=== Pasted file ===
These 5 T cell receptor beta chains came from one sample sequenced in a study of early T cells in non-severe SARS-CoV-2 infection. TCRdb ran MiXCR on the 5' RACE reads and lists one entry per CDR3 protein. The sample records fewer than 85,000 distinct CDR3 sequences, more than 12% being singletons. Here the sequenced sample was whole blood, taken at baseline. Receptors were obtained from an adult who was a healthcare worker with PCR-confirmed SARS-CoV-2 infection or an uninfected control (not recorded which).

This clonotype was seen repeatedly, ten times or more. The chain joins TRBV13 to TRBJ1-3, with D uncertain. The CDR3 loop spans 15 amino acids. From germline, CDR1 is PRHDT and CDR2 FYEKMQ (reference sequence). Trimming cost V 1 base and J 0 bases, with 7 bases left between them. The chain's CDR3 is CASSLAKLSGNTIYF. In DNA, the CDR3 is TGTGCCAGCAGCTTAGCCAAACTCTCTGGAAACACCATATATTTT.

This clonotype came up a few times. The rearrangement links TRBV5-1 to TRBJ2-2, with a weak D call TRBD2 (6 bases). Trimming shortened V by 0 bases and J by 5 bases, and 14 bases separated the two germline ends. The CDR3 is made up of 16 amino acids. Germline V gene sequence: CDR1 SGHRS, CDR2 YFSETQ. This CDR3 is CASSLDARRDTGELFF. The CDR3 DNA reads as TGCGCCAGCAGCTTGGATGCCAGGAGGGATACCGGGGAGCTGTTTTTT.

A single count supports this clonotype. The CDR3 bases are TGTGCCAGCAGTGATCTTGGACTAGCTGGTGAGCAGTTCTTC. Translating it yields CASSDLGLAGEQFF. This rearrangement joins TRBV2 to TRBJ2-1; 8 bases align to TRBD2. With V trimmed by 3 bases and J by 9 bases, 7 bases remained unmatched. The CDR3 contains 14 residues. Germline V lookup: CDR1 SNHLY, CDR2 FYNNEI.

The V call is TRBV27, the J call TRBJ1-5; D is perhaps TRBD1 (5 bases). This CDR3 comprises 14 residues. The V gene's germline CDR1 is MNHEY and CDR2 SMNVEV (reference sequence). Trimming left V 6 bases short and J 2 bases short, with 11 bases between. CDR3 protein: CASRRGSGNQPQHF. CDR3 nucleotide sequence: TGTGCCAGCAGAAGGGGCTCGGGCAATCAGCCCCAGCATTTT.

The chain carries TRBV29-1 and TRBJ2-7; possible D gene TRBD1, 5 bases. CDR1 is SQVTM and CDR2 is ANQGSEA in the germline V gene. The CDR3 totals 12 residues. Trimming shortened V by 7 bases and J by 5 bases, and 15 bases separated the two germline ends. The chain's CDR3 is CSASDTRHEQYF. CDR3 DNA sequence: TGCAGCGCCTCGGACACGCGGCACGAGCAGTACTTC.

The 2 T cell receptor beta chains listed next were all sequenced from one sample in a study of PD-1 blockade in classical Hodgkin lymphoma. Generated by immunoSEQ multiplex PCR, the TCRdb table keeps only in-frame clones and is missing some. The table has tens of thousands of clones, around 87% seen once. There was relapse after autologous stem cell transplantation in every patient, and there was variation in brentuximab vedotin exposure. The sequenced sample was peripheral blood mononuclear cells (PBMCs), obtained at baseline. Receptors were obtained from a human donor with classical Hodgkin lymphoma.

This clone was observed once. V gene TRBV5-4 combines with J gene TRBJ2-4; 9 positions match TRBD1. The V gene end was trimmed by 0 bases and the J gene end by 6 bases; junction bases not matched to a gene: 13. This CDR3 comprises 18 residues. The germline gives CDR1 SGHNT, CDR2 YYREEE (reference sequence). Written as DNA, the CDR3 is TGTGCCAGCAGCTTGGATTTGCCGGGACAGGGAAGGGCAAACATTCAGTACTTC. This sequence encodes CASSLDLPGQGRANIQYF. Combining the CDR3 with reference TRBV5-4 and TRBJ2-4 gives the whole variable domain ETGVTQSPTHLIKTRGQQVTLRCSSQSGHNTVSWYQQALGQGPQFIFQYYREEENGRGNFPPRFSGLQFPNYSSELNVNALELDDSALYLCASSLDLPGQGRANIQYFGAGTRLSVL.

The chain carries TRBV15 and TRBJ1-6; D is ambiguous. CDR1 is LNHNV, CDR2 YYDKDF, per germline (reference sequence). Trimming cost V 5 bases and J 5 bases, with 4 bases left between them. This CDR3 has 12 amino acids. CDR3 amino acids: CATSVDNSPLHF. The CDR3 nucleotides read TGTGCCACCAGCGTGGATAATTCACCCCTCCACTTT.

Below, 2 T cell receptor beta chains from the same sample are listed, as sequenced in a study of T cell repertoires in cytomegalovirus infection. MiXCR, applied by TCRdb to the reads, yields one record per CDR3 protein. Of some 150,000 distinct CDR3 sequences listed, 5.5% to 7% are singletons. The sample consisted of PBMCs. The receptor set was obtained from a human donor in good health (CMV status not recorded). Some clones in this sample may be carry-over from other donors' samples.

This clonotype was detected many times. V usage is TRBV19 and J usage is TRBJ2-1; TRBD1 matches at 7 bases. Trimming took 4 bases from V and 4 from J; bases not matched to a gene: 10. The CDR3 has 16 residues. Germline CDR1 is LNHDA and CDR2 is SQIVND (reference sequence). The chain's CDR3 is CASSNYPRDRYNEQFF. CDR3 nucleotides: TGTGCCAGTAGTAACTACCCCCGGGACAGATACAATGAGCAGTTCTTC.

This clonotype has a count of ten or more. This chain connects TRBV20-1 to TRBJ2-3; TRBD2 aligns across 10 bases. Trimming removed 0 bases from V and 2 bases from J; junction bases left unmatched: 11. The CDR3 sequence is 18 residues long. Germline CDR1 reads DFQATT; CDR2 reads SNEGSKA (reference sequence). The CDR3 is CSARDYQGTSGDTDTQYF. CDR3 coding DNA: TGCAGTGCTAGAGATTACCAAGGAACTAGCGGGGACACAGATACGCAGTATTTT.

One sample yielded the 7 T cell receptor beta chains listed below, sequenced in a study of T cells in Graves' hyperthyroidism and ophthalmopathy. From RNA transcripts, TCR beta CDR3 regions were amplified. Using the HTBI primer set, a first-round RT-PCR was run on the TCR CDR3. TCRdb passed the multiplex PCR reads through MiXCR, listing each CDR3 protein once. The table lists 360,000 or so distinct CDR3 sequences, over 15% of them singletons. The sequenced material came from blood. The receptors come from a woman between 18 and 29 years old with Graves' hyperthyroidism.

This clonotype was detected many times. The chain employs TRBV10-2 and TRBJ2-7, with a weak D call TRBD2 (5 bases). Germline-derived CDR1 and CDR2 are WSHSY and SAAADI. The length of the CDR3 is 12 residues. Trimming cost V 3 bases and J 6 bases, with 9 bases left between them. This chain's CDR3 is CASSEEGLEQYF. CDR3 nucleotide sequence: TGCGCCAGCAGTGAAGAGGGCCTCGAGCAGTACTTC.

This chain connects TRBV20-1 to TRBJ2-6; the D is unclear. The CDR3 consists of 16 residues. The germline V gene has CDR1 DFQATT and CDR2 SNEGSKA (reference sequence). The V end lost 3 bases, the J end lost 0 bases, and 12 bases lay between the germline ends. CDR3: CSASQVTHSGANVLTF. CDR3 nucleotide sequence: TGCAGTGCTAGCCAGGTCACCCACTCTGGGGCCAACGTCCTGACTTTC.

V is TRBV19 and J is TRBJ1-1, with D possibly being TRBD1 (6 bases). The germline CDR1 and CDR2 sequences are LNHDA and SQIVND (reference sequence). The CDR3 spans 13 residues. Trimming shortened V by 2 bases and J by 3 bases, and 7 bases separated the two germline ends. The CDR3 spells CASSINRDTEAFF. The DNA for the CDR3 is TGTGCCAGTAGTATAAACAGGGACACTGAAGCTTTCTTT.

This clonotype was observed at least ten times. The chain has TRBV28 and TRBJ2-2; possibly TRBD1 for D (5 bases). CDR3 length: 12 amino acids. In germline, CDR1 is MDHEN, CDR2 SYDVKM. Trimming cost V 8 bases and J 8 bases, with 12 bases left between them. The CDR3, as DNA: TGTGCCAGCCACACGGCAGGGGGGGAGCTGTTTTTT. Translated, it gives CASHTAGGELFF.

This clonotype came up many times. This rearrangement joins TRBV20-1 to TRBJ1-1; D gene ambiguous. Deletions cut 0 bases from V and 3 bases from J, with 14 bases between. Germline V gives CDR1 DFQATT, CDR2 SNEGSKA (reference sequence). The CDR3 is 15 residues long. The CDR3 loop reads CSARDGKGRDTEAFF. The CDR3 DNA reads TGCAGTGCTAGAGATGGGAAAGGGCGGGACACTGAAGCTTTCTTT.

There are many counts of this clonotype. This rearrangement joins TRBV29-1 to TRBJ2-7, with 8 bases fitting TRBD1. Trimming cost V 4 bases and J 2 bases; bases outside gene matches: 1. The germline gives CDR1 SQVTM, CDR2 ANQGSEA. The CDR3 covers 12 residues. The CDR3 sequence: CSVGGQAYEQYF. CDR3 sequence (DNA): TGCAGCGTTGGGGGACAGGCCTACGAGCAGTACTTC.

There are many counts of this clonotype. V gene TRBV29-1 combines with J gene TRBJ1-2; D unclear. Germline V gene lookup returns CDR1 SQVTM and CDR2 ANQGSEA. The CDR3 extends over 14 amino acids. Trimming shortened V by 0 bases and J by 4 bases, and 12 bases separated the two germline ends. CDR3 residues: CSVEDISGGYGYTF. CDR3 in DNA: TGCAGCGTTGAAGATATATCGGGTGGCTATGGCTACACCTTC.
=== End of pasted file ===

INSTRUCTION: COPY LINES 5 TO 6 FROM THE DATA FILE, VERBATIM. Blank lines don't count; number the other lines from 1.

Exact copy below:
The V call is TRBV27, the J call TRBJ1-5; D is perhaps TRBD1 (5 bases). This CDR3 comprises 14 residues. The V gene's germline CDR1 is MNHEY and CDR2 SMNVEV (reference sequence). Trimming left V 6 bases short and J 2 bases short, with 11 bases between. CDR3 protein: CASRRGSGNQPQHF. CDR3 nucleotide sequence: TGTGCCAGCAGAAGGGGCTCGGGCAATCAGCCCCAGCATTTT.

The chain carries TRBV29-1 and TRBJ2-7; possible D gene TRBD1, 5 bases. CDR1 is SQVTM and CDR2 is ANQGSEA in the germline V gene. The CDR3 totals 12 residues. Trimming shortened V by 7 bases and J by 5 bases, and 15 bases separated the two germline ends. The chain's CDR3 is CSASDTRHEQYF. CDR3 DNA sequence: TGCAGCGCCTCGGACACGCGGCACGAGCAGTACTTC.